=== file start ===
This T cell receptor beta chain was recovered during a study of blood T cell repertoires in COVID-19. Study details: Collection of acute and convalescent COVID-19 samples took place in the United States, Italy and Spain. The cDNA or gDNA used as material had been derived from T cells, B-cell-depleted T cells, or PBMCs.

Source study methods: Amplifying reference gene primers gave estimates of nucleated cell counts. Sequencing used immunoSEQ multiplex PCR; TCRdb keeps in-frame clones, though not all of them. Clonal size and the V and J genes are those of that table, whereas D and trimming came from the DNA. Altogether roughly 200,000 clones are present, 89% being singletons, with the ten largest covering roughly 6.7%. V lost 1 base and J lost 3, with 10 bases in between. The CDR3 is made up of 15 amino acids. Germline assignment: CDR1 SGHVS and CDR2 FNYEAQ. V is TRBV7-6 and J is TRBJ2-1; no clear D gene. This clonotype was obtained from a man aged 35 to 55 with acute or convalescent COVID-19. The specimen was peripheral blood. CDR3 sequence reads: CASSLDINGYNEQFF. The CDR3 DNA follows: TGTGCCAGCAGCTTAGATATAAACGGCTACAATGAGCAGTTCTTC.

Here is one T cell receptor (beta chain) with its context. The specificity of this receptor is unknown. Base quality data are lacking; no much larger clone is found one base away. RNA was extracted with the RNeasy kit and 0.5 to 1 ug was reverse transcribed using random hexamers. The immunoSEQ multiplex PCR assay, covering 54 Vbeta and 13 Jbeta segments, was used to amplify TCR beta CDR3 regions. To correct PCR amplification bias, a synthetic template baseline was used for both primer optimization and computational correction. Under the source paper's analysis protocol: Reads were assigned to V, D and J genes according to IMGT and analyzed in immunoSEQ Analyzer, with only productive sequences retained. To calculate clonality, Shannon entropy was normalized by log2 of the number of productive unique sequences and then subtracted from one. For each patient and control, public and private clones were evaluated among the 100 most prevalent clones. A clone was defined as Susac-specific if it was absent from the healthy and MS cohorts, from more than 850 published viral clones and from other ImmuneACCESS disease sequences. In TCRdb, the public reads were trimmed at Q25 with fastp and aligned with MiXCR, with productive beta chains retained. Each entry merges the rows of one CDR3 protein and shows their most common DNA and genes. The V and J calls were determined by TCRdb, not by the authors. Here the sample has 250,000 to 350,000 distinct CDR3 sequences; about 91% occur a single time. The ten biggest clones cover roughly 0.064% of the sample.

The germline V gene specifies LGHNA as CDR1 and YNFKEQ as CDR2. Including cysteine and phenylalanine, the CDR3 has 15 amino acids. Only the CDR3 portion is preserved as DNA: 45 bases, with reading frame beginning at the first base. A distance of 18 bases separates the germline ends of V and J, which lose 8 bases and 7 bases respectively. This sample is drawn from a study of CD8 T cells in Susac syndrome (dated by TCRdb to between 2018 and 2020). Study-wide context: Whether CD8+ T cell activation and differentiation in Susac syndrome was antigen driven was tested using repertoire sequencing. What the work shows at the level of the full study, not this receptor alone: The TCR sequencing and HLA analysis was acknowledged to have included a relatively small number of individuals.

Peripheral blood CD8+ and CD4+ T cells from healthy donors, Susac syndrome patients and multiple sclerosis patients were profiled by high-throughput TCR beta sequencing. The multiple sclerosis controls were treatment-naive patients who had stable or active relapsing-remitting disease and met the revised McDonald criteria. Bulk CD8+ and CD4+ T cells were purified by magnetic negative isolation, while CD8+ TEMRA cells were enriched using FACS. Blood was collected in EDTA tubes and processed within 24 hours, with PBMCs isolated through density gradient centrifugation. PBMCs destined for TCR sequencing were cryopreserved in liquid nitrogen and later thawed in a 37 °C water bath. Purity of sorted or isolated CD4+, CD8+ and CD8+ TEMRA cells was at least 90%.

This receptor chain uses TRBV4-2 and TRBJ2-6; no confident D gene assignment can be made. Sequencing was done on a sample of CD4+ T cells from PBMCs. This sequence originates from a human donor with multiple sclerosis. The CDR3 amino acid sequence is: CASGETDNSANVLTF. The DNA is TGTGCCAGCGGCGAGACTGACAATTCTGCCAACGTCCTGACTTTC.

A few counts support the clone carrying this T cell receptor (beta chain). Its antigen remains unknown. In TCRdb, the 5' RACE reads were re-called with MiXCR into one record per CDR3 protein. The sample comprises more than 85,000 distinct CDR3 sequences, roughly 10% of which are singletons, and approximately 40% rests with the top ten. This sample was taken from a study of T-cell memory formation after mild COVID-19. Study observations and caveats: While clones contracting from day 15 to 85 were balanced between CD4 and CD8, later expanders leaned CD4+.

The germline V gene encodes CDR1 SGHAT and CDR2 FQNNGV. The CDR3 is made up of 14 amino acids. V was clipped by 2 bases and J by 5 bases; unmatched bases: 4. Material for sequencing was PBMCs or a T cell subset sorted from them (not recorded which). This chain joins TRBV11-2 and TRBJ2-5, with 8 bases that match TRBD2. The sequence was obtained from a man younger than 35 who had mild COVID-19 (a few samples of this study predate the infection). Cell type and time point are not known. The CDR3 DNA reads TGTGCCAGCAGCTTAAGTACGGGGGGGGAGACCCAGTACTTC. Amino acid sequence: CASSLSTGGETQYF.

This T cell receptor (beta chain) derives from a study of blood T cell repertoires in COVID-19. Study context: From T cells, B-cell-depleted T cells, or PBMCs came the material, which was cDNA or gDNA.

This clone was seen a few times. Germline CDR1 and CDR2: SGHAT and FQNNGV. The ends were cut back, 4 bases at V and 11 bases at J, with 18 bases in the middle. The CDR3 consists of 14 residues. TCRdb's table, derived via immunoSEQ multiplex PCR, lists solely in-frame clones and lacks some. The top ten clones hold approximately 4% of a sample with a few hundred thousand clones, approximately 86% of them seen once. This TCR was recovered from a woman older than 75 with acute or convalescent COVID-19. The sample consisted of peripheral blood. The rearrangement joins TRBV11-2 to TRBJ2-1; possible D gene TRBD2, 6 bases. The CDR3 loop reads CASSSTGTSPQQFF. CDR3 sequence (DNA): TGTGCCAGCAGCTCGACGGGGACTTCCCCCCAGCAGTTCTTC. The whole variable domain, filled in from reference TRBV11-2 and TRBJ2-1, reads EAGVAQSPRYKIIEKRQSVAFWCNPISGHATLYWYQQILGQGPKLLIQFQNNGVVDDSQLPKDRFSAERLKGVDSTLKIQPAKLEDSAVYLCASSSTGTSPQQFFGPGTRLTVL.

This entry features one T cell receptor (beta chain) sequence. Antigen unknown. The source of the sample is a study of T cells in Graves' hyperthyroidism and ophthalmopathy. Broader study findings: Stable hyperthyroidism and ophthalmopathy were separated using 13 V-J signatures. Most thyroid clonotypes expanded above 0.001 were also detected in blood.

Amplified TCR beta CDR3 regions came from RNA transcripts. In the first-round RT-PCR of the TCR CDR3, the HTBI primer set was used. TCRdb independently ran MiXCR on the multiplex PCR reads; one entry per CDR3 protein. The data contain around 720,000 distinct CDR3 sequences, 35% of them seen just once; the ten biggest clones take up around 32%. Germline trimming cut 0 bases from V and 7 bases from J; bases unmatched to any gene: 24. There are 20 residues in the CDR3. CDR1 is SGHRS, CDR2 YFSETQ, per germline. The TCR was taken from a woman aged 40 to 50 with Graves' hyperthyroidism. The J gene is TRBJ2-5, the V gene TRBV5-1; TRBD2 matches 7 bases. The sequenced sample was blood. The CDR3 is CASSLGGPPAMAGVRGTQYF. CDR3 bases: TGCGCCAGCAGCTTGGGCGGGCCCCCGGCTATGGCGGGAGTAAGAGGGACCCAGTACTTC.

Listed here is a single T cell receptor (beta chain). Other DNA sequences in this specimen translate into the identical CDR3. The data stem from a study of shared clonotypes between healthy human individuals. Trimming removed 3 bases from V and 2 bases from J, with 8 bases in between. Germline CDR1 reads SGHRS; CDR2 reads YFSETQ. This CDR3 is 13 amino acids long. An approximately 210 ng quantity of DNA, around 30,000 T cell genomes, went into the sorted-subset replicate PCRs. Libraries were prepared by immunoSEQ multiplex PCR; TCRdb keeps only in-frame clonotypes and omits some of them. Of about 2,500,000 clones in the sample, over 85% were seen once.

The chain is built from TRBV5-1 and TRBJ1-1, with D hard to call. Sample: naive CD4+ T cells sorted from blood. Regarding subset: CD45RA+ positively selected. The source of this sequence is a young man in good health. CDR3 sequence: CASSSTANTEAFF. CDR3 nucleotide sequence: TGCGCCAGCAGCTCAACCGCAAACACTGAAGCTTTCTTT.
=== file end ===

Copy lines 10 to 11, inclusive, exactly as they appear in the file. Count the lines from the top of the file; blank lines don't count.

This clone was seen a few times. Germline CDR1 and CDR2: SGHAT and FQNNGV. The ends were cut back, 4 bases at V and 11 bases at J, with 18 bases in the middle. The CDR3 consists of 14 residues. TCRdb's table, derived via immunoSEQ multiplex PCR, lists solely in-frame clones and lacks some. The top ten clones hold approximately 4% of a sample with a few hundred thousand clones, approximately 86% of them seen once. This TCR was recovered from a woman older than 75 with acute or convalescent COVID-19. The sample consisted of peripheral blood. The rearrangement joins TRBV11-2 to TRBJ2-1; possible D gene TRBD2, 6 bases. The CDR3 loop reads CASSSTGTSPQQFF. CDR3 sequence (DNA): TGTGCCAGCAGCTCGACGGGGACTTCCCCCCAGCAGTTCTTC. The whole variable domain, filled in from reference TRBV11-2 and TRBJ2-1, reads EAGVAQSPRYKIIEKRQSVAFWCNPISGHATLYWYQQILGQGPKLLIQFQNNGVVDDSQLPKDRFSAERLKGVDSTLKIQPAKLEDSAVYLCASSSTGTSPQQFFGPGTRLTVL.

This entry features one T cell receptor (beta chain) sequence. Antigen unknown. The source of the sample is a study of T cells in Graves' hyperthyroidism and ophthalmopathy. Broader study findings: Stable hyperthyroidism and ophthalmopathy were separated using 13 V-J signatures. Most thyroid clonotypes expanded above 0.001 were also detected in blood.